As well as birds Slimbridge wetland centre is home to a family of otters and also a small collection of amphibians and reptiles.

The  practicalities

The website has details of admission prices. Tickets are discounted if bought online and admission is free for WWT members.  There is ample free parking but Slimbridge has no bus or rail service. It is well signposted from junction 13 or 14 of the M5.

Slimbridge has a very good restaurant with huge picture windows overlooking a lake where you can watch the birds as you eat and a large souvenir shop. They are also happy for you to bring a picnic.  You should allow four or five hours for a visit.

The future

Slimbridge  Wetland Trust received  a £4,000,000 grant from the national lottery and they are planning to open several exciting new attractions. The newest is a replica of the Arctic hut used by Sir Peter Scott to study geese in the tundra.

Have you been to Slimbridge? Please feel free to add your own tips in the comments. I would love to hear what you think.

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blogging grandmothers link party 36  If you are a grandmother who blogs please join us.

Canada goose and goslings

Corona virus update

Slimbridge wetland centre had to close in March like most other ticketed visitor attractions. The good news is that  they have just announced that they will be reopening on June 10th. The restaurant, play areas and other indoor attractions will remain closed but they will have toilets and a take away coffee bar. Visitor numbers will be limited and you need to book tickets in advance. The situation is likely to change so to find the latest information or book tickets visit their website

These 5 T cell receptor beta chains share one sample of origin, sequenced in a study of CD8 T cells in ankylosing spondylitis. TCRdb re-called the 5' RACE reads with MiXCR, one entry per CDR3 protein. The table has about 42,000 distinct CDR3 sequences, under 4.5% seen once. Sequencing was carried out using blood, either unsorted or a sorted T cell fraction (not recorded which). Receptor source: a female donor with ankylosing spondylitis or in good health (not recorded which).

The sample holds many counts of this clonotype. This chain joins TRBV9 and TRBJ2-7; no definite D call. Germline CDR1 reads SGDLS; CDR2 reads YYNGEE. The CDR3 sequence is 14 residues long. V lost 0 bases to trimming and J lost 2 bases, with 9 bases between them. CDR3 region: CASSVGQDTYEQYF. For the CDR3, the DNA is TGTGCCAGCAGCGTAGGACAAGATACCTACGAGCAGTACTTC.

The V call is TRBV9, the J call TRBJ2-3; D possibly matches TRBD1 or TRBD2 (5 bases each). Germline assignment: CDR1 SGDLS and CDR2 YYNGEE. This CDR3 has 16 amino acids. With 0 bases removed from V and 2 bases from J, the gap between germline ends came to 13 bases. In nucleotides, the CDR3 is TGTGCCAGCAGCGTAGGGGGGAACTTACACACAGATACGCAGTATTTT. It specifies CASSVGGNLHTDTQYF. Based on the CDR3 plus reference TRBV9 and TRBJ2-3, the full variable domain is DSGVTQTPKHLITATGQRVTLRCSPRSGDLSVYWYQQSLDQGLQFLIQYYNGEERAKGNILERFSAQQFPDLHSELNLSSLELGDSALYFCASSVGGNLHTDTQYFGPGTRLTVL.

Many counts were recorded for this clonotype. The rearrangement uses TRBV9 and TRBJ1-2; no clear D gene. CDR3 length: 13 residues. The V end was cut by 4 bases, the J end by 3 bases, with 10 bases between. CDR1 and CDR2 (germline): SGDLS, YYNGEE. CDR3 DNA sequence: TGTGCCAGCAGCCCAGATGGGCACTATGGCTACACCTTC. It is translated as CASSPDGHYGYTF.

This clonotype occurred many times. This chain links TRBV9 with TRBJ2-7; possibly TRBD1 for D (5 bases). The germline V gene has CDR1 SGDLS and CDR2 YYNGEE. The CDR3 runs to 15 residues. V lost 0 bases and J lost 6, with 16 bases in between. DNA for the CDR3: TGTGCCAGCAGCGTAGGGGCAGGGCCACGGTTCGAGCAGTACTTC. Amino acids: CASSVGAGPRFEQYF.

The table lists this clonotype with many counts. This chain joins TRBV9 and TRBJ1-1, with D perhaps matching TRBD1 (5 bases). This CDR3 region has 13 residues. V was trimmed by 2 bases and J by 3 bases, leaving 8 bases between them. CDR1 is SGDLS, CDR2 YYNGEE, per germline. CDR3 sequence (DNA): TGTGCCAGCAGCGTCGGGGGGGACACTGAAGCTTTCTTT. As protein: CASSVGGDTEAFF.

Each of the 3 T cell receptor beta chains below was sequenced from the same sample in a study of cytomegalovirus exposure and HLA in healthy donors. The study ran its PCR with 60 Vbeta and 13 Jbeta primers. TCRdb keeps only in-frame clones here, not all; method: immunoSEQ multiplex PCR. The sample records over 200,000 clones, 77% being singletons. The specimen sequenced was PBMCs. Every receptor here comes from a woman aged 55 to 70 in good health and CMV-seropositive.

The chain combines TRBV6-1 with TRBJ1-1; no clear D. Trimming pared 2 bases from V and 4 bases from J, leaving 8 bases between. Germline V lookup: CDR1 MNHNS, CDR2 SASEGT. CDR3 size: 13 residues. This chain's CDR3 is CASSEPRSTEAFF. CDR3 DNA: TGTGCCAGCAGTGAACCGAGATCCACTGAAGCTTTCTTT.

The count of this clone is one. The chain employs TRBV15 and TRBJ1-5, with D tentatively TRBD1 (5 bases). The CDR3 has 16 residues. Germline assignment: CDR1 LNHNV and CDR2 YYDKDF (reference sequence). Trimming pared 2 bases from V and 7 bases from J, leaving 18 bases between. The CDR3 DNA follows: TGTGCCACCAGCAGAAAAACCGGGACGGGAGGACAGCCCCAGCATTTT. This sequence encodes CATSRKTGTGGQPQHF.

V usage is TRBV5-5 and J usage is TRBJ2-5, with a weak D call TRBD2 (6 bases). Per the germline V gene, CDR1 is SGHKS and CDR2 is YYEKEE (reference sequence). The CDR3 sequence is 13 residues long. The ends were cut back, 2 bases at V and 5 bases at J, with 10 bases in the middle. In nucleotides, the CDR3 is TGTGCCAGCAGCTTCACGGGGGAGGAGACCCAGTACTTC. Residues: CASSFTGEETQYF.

Six cygnets

Author: Anne Fraser

Hi, I am Anne, I am a retired nurse from Bristol in South West England. I am married with five grown up children, four boys and a girl , a grandson and a cat. I like History, travel and reading. I hope to connect with other people with similar interests.

18 thoughts on “Visiting Slimbridge Wetland centre”

  1. This Reminds me of our Squaw Creek wetlands in Missouri, USA. Thanks for linking up with us at the BloggingGrandmothersLinkParty 36

  2. I haven’t been to Slimbridge for YEARS … it was on a school trip, and the visitor centre looks to have changed a LOT since then! It’s a great place – must go back

  3. It looks like a lovely place to visit, we have a wetland centre near us but I have never visited I really should

  4. We love visiting the wetland centre at Arundel, would like to add some others to my list – I am determined to spot a kingfisher

    1. I am spoilt as we have kingfishers who are quite tame in our local park. I still have not managed to get a decent photo though. They are just to quick.

  5. That’s a big grant, it’s wonderful to know the National Lottery are helping such great causes. I’ve never actually been so perhaps I’ll have to add the wetland centre to my to-visit list soon. Great write-up! 🙂
    Caz xx